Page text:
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A tour with Paco

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A tour with Paco

As mentioned in my last post, Paco – our Chichen Itza guide – was incredibly entertaining, though this leads me to doubt whether some of his stories were told in full seriousness, namely 2 and 3.

Having settled into our seats on the coach for the long drive to Chichen Itza, Paco’s voice came out over the microphone…

1. Hola and welcome, ladies and gentlemen. My name is Paco Rosas, that’s Paco with a P not Taco with a T. Now, before you all fall asleep, can I have your attention for a short while – I will give you time to rest, don’t worry, I just need to tell you that we will stop on the way for a quick break where you can use the toilet and visit the gift shop. There is a toilet on the coach, but that one is only for peepee! Not for poopoo!!
(Thanks to his poker face, I had no way of telling nor will I ever know if this was said genuinely, or purely for comical purposes)

Interesting gifts

Doctor, doctor, I don’t have a body…Oh, you too, huh?

After getting back on the coach for the remainder of the journey, he proceeded to give us a short historical background, regarding the Spaniards’ and their arrival in the land of the Mayans.

2. When the Spaniards arrived, with their rifles, steel armour, and physiques which most likely terrified the Mayans, (who were short people – I saw a man whose head came up below my shoulder), they asked the Mayan people who they were. The Mayan people didn’t understand this strange, foreign tongue. They replied in their own language, saying something sounding like ‘ma ya, ma ya!’ meaning “don’t hurt us!” Obviously, the Spaniards took this as their answer, and thus called them Mayans.

3. Yucatan was similarly named. When the Spaniards asked the locals the name of their place, the Mayans simply replied “I don’t understand what you’re saying”, which to the Spaniards, sounded like ‘Yucatan’.

After this genuinely interesting lesson in history, Paco said:

4. Thank you for your attention. I’ll come round if anyone has any questions. If I don’t know the answer, I’ll make up a good one for you.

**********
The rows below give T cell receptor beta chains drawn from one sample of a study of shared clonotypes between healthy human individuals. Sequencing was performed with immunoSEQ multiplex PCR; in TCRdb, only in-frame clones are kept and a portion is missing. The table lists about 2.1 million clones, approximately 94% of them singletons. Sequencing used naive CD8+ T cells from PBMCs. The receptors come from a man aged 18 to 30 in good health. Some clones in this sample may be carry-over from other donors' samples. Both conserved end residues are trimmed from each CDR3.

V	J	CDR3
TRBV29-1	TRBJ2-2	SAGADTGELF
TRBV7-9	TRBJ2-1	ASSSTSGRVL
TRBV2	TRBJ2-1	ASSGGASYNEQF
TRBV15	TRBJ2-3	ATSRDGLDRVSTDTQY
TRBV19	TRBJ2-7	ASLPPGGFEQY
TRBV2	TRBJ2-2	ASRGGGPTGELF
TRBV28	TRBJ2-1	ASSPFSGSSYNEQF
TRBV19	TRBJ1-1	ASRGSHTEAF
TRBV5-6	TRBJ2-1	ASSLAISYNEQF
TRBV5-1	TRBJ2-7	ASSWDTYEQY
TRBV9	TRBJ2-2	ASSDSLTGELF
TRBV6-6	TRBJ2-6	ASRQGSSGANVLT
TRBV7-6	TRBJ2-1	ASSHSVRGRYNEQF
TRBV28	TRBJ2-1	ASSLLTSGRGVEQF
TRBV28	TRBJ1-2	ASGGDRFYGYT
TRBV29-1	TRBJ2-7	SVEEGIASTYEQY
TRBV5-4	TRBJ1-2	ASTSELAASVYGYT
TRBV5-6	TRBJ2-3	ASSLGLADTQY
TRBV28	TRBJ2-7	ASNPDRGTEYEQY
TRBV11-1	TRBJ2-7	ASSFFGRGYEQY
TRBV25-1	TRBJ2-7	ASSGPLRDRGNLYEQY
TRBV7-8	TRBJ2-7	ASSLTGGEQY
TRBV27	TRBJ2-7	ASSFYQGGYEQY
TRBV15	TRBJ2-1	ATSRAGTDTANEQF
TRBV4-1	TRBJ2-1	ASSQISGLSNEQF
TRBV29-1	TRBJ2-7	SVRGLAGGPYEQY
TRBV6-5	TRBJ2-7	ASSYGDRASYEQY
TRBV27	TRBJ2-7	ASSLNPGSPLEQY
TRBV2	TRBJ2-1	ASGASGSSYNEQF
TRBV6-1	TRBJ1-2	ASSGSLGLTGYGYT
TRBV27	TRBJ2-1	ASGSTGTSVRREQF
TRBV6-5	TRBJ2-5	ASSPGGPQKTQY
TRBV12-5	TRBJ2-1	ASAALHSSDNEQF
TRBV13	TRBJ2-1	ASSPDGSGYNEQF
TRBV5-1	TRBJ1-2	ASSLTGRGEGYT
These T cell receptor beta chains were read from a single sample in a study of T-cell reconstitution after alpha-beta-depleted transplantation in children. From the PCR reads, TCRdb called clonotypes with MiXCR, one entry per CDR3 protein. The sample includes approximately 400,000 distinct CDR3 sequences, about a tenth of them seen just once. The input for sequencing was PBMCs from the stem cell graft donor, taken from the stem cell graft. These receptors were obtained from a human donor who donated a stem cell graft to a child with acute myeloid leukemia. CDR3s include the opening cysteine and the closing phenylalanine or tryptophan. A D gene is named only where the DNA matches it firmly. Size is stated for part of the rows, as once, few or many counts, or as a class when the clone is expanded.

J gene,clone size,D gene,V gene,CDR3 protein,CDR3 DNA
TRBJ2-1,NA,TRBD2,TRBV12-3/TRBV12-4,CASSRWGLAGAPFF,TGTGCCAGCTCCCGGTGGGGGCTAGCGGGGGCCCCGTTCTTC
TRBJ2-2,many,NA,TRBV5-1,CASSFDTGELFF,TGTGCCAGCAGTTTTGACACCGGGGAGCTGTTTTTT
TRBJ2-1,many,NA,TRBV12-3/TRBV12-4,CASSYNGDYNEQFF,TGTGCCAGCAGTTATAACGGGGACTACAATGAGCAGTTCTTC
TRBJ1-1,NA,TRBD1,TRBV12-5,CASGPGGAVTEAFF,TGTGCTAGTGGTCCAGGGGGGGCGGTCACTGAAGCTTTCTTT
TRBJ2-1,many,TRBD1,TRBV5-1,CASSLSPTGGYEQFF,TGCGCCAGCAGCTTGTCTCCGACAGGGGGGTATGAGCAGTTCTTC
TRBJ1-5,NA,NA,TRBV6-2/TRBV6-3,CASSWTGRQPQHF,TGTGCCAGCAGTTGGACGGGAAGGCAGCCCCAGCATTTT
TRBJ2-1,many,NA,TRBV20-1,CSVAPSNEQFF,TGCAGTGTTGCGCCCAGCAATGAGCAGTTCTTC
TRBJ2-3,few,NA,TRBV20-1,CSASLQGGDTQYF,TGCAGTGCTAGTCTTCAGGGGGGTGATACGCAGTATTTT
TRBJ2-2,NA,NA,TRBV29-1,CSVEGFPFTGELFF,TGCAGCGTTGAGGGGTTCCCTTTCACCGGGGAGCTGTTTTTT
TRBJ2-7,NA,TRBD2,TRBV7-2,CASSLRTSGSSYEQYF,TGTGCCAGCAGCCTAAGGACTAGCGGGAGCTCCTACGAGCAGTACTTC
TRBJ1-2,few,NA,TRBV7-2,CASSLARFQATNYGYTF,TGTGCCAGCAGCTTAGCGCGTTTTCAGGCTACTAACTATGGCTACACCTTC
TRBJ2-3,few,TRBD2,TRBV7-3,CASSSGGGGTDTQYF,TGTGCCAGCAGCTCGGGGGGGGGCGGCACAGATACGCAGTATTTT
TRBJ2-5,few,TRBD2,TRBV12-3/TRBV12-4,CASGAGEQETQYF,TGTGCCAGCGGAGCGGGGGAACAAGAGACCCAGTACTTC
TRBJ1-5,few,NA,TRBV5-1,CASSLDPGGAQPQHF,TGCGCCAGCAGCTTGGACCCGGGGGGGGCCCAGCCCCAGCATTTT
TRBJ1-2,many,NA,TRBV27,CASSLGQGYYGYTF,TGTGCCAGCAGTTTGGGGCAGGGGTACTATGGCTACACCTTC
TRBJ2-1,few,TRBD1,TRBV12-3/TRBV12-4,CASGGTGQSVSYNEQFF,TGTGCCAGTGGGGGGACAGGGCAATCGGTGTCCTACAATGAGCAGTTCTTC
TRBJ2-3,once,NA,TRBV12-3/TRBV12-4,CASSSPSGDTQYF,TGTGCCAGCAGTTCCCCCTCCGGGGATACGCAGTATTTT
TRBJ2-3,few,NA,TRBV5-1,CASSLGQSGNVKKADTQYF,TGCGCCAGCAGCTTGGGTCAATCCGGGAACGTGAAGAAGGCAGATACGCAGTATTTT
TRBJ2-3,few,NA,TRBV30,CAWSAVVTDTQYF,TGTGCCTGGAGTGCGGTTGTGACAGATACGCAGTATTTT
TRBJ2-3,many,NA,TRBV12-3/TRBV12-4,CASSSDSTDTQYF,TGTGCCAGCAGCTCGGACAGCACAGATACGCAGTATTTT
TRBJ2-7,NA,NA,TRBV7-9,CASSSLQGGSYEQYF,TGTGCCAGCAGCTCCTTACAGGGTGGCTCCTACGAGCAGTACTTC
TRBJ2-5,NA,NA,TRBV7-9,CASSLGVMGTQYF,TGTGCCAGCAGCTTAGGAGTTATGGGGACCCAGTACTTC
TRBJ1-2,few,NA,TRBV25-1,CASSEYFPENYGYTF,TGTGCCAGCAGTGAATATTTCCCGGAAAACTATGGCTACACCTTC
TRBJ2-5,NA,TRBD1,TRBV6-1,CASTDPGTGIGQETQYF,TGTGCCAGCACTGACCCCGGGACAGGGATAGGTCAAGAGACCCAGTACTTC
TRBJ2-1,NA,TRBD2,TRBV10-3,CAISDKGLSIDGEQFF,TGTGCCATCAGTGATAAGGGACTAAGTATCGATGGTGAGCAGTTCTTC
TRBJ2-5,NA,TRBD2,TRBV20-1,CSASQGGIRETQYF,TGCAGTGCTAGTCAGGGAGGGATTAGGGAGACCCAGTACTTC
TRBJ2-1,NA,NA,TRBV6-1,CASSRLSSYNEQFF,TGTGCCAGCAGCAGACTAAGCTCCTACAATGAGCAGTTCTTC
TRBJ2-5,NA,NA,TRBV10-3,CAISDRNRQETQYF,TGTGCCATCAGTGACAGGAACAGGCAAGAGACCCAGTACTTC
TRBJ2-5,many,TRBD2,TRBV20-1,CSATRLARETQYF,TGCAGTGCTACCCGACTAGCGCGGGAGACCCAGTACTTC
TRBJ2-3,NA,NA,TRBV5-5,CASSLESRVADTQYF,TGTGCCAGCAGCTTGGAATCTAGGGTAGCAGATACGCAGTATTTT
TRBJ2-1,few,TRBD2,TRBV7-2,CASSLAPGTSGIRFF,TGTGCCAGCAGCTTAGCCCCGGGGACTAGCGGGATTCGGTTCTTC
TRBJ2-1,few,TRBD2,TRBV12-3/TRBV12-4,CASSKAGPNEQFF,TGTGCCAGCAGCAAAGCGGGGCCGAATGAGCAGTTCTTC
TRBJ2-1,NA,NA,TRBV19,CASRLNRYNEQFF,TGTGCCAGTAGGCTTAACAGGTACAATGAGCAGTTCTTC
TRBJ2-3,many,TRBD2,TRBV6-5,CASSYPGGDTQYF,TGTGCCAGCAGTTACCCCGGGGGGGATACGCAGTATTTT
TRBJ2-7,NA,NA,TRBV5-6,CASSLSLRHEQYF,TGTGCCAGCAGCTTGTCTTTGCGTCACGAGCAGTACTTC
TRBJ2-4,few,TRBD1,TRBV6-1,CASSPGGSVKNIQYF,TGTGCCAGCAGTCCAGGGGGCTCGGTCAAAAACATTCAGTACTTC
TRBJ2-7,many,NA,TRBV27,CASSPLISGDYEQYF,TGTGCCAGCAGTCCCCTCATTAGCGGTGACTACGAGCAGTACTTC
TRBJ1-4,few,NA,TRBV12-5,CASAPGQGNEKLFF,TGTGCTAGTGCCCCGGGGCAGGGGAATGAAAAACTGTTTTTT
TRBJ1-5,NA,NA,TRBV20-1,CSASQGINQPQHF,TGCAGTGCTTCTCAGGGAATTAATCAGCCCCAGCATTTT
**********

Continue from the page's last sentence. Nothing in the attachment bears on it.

As he wandered round to our seats, I overheard the following conversation between another passenger and Paco:

5. “Where did you learn your English, Paco? It’s very good!!
“I learnt it at school, sir”
“Where, here in Mexico?”
“Yees, yesss I had a beautiful teacher… ohhh she was gorgeous!”
“Oh um..okay, I was ju-”
“Aaah it was a good way to learn!” *Paco looks off into the distance in a daze*

6. Before disembarking:

We’re going to put a sticker on you all… because you all look alike, as tourists always do…

7. …and we then proceeded to explore the ancient city of Chichen Itza with our ‘Paco’ stickers clearly plastered onto our clothes.

8. I’d like to leave you all with something though, that was the most interesting exchange of the day by far, for me at least. Around Paco’s neck was a string, from which hung a small, white skull. I know what you’re thinking – “Well, that’s tourist-friendly”. But before you judge, just wait. We asked him why he was wearing a skull, and its significance. I found his answer to be quite refreshing, actually. He replied that skulls are particularly important to the Mayans because they are somewhat symbolic; a reminder, if you like, that regardless of one’s external appearance, including skin colour, and regardless of one’s beliefs and practices, ultimately we are all going to end up the same way. Inside, we are all the same. “We are all just human beings”, ended Paco.

I found this analogy so…nice, albeit different, and it just left me so pleasantly shocked at this long-standing, open-minded attitude which we could really use a lot more of in today’s world.

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Chichen Itza

Also often referred to by tour guides as Chicken Pizza.

Chichen Itza was a city of the Mayan civilization, which we visited on Thursday (just this time last week!) It was a 2.5hour drive from Cancun, and on our way, we stopped for a short break by a souvenir shop, which I really liked for all the colourfulness within.

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Jumbo-size sombreros!

The sun was hot as we wandered the site, with our guide explaining the historical purposes each building served.
(Our Mayan tour guide, Paco Rosas, was fantastic. Knowledgeable and funny, he filled me with a sense of respect and appreciation for his people, who I previously knew literally nothing about.)

This building was an observatory

This building served as an observatory

The Mayans were great mathematicians and astronomers, ‘observers of the sky’ as Paco put. They wrote down all their observations and findings but these were later burned in the 16th century by the Spanish Inquisition.